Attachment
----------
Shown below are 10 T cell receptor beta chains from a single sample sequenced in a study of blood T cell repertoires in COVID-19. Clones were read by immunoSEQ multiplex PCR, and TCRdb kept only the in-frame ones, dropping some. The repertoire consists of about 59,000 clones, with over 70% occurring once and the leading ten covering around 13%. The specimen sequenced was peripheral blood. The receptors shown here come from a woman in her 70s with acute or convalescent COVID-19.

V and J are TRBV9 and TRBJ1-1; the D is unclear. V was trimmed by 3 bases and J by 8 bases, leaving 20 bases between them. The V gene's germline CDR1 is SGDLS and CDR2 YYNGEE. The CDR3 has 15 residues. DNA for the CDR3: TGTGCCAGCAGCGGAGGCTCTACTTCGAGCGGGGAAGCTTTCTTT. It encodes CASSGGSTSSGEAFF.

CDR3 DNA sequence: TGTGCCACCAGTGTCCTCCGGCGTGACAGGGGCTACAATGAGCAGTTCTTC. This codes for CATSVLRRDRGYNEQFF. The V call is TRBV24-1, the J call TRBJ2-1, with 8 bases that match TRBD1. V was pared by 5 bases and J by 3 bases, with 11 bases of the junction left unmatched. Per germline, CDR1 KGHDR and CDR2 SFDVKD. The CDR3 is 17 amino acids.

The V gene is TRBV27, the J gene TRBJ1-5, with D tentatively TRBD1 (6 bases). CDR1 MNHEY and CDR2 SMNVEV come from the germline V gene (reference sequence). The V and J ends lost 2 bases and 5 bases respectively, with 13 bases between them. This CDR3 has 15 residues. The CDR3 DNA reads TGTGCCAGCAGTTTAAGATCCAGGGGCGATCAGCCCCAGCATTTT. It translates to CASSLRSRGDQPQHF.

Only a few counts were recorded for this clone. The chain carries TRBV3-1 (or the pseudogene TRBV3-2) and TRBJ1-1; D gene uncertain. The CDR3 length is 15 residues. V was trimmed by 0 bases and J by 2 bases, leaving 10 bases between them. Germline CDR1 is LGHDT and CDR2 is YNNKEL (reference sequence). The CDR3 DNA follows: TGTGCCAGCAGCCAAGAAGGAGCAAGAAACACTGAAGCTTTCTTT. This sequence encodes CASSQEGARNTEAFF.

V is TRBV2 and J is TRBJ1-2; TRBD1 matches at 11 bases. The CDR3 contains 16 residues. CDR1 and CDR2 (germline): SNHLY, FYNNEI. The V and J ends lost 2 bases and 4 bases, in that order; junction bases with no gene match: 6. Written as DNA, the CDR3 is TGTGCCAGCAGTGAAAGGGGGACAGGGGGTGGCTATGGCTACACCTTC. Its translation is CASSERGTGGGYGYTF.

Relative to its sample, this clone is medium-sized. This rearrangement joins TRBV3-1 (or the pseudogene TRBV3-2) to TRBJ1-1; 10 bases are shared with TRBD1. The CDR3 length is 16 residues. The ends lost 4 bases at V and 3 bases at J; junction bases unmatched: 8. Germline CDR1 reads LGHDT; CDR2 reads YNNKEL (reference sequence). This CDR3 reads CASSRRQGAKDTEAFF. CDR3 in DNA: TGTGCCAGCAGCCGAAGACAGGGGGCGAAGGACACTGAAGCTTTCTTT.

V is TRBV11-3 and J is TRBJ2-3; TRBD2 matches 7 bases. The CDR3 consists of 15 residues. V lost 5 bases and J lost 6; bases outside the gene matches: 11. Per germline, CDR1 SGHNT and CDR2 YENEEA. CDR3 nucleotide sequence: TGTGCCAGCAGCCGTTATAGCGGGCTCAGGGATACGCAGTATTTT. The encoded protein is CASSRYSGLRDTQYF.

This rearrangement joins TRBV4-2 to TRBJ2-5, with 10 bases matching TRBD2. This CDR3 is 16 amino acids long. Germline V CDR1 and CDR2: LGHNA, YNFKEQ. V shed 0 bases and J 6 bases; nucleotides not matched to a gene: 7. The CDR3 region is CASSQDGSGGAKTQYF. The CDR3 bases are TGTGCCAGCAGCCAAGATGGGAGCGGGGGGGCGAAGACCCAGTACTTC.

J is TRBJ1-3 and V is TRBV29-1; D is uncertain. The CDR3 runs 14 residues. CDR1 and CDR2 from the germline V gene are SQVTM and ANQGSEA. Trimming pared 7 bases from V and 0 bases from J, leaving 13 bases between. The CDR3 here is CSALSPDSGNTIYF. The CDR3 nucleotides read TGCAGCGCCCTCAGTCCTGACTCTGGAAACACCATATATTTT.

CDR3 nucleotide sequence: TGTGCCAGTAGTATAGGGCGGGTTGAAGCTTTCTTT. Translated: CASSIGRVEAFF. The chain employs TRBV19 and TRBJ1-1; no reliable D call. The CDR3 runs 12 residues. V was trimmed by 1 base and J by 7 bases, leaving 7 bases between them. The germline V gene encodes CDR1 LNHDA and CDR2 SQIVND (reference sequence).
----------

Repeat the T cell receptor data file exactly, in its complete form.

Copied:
Shown below are 10 T cell receptor beta chains from a single sample sequenced in a study of blood T cell repertoires in COVID-19. Clones were read by immunoSEQ multiplex PCR, and TCRdb kept only the in-frame ones, dropping some. The repertoire consists of about 59,000 clones, with over 70% occurring once and the leading ten covering around 13%. The specimen sequenced was peripheral blood. The receptors shown here come from a woman in her 70s with acute or convalescent COVID-19.

V and J are TRBV9 and TRBJ1-1; the D is unclear. V was trimmed by 3 bases and J by 8 bases, leaving 20 bases between them. The V gene's germline CDR1 is SGDLS and CDR2 YYNGEE. The CDR3 has 15 residues. DNA for the CDR3: TGTGCCAGCAGCGGAGGCTCTACTTCGAGCGGGGAAGCTTTCTTT. It encodes CASSGGSTSSGEAFF.

CDR3 DNA sequence: TGTGCCACCAGTGTCCTCCGGCGTGACAGGGGCTACAATGAGCAGTTCTTC. This codes for CATSVLRRDRGYNEQFF. The V call is TRBV24-1, the J call TRBJ2-1, with 8 bases that match TRBD1. V was pared by 5 bases and J by 3 bases, with 11 bases of the junction left unmatched. Per germline, CDR1 KGHDR and CDR2 SFDVKD. The CDR3 is 17 amino acids.

The V gene is TRBV27, the J gene TRBJ1-5, with D tentatively TRBD1 (6 bases). CDR1 MNHEY and CDR2 SMNVEV come from the germline V gene (reference sequence). The V and J ends lost 2 bases and 5 bases respectively, with 13 bases between them. This CDR3 has 15 residues. The CDR3 DNA reads TGTGCCAGCAGTTTAAGATCCAGGGGCGATCAGCCCCAGCATTTT. It translates to CASSLRSRGDQPQHF.

Only a few counts were recorded for this clone. The chain carries TRBV3-1 (or the pseudogene TRBV3-2) and TRBJ1-1; D gene uncertain. The CDR3 length is 15 residues. V was trimmed by 0 bases and J by 2 bases, leaving 10 bases between them. Germline CDR1 is LGHDT and CDR2 is YNNKEL (reference sequence). The CDR3 DNA follows: TGTGCCAGCAGCCAAGAAGGAGCAAGAAACACTGAAGCTTTCTTT. This sequence encodes CASSQEGARNTEAFF.

V is TRBV2 and J is TRBJ1-2; TRBD1 matches at 11 bases. The CDR3 contains 16 residues. CDR1 and CDR2 (germline): SNHLY, FYNNEI. The V and J ends lost 2 bases and 4 bases, in that order; junction bases with no gene match: 6. Written as DNA, the CDR3 is TGTGCCAGCAGTGAAAGGGGGACAGGGGGTGGCTATGGCTACACCTTC. Its translation is CASSERGTGGGYGYTF.

Relative to its sample, this clone is medium-sized. This rearrangement joins TRBV3-1 (or the pseudogene TRBV3-2) to TRBJ1-1; 10 bases are shared with TRBD1. The CDR3 length is 16 residues. The ends lost 4 bases at V and 3 bases at J; junction bases unmatched: 8. Germline CDR1 reads LGHDT; CDR2 reads YNNKEL (reference sequence). This CDR3 reads CASSRRQGAKDTEAFF. CDR3 in DNA: TGTGCCAGCAGCCGAAGACAGGGGGCGAAGGACACTGAAGCTTTCTTT.

V is TRBV11-3 and J is TRBJ2-3; TRBD2 matches 7 bases. The CDR3 consists of 15 residues. V lost 5 bases and J lost 6; bases outside the gene matches: 11. Per germline, CDR1 SGHNT and CDR2 YENEEA. CDR3 nucleotide sequence: TGTGCCAGCAGCCGTTATAGCGGGCTCAGGGATACGCAGTATTTT. The encoded protein is CASSRYSGLRDTQYF.

This rearrangement joins TRBV4-2 to TRBJ2-5, with 10 bases matching TRBD2. This CDR3 is 16 amino acids long. Germline V CDR1 and CDR2: LGHNA, YNFKEQ. V shed 0 bases and J 6 bases; nucleotides not matched to a gene: 7. The CDR3 region is CASSQDGSGGAKTQYF. The CDR3 bases are TGTGCCAGCAGCCAAGATGGGAGCGGGGGGGCGAAGACCCAGTACTTC.

J is TRBJ1-3 and V is TRBV29-1; D is uncertain. The CDR3 runs 14 residues. CDR1 and CDR2 from the germline V gene are SQVTM and ANQGSEA. Trimming pared 7 bases from V and 0 bases from J, leaving 13 bases between. The CDR3 here is CSALSPDSGNTIYF. The CDR3 nucleotides read TGCAGCGCCCTCAGTCCTGACTCTGGAAACACCATATATTTT.

CDR3 nucleotide sequence: TGTGCCAGTAGTATAGGGCGGGTTGAAGCTTTCTTT. Translated: CASSIGRVEAFF. The chain employs TRBV19 and TRBJ1-1; no reliable D call. The CDR3 runs 12 residues. V was trimmed by 1 base and J by 7 bases, leaving 7 bases between them. The germline V gene encodes CDR1 LNHDA and CDR2 SQIVND (reference sequence).